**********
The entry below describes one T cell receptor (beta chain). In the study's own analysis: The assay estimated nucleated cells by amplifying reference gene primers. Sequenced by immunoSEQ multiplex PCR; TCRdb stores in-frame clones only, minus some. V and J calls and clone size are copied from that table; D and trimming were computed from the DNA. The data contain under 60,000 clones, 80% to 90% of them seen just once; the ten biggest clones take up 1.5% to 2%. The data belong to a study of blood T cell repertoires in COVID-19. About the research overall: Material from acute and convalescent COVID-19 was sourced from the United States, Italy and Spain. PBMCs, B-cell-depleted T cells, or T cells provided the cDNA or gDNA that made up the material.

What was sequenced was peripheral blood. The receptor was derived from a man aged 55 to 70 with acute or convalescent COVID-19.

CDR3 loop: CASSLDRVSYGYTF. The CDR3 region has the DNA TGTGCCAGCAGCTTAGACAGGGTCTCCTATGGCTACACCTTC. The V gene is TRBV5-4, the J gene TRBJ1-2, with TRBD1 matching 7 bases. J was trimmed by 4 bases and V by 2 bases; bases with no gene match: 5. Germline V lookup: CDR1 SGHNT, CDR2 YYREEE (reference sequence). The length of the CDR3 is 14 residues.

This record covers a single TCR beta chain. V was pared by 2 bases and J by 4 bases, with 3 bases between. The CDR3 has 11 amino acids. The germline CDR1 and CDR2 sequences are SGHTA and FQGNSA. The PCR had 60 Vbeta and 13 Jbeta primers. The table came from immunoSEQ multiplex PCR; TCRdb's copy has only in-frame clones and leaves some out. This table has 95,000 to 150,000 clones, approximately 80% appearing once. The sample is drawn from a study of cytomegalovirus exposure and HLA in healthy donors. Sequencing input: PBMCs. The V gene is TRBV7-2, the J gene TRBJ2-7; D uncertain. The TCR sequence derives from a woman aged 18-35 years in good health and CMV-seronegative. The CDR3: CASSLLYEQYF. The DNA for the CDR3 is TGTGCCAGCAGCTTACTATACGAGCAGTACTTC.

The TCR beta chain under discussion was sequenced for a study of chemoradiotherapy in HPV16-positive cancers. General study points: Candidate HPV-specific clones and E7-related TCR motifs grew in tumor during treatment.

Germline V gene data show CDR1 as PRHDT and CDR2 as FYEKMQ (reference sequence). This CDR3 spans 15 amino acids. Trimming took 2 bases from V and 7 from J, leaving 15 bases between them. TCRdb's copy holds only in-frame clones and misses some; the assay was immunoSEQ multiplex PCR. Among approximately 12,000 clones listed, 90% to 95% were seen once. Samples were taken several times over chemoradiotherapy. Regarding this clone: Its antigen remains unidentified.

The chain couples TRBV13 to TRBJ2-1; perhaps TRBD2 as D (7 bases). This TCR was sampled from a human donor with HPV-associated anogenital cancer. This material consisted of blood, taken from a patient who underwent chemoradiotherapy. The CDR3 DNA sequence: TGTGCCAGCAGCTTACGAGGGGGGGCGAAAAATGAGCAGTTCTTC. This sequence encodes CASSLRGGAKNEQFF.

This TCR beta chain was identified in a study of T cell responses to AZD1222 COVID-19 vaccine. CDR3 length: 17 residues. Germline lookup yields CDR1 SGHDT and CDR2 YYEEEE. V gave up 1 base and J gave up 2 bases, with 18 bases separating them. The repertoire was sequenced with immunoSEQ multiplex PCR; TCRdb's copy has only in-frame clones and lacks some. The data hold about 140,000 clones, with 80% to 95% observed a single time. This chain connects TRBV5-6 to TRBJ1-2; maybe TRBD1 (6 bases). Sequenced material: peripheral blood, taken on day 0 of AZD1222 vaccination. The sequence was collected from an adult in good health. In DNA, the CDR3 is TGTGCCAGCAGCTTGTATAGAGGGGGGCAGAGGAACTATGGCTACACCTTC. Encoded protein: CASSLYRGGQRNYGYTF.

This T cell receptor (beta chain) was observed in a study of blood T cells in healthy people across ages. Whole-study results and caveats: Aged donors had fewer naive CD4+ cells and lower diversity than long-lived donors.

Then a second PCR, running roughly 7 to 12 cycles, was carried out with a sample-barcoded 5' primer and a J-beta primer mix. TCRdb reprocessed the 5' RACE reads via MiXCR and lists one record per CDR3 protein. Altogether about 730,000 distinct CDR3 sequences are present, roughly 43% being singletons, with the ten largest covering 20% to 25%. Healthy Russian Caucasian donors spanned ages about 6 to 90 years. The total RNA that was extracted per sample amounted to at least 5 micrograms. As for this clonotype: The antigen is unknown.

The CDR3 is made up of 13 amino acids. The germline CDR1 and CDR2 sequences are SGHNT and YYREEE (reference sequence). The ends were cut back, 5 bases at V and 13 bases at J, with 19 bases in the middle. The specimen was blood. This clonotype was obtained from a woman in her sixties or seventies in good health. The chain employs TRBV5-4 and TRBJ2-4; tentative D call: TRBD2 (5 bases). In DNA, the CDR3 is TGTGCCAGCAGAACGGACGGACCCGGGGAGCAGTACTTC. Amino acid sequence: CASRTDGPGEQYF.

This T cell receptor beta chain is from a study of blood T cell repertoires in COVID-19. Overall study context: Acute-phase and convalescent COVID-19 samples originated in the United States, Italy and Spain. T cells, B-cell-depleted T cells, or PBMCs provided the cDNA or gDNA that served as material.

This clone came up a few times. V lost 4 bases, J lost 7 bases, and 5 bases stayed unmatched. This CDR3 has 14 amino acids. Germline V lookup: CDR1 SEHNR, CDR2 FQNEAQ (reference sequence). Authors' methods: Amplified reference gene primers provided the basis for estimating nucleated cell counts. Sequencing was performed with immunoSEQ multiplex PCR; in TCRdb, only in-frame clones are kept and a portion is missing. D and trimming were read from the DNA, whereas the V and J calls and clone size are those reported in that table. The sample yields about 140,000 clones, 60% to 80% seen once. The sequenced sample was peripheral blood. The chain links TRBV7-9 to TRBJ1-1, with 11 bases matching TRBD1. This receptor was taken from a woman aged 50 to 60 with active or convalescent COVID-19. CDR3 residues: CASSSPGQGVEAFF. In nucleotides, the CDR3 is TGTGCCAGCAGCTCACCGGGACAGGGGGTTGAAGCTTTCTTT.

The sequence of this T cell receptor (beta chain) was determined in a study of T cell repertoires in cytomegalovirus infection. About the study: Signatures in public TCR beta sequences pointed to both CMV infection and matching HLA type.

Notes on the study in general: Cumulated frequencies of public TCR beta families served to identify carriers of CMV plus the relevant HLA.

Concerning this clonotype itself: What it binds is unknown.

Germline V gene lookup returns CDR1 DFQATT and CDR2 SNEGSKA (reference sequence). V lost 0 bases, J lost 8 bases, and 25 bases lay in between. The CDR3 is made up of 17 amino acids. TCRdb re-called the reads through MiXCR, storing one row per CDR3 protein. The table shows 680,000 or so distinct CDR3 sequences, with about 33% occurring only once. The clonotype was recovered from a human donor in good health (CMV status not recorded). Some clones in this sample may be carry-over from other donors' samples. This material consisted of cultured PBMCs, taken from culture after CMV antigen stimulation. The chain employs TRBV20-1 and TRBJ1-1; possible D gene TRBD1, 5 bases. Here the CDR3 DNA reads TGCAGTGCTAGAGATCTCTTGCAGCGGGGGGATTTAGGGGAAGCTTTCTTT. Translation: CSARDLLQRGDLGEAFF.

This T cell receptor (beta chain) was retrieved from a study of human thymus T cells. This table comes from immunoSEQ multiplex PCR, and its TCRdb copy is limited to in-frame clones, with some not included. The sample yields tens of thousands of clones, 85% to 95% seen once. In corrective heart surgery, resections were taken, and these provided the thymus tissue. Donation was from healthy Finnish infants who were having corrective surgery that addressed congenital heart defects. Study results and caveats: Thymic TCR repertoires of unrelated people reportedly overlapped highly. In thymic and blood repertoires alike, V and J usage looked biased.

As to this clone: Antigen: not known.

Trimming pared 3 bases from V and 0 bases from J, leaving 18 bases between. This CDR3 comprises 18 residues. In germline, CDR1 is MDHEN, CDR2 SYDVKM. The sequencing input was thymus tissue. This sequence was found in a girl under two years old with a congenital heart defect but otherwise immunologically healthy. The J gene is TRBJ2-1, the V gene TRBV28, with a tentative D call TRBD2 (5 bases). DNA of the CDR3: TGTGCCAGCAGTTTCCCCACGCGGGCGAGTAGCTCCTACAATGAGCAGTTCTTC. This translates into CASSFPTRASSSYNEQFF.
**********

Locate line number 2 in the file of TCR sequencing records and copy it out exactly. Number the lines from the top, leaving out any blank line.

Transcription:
What was sequenced was peripheral blood. The receptor was derived from a man aged 55 to 70 with acute or convalescent COVID-19.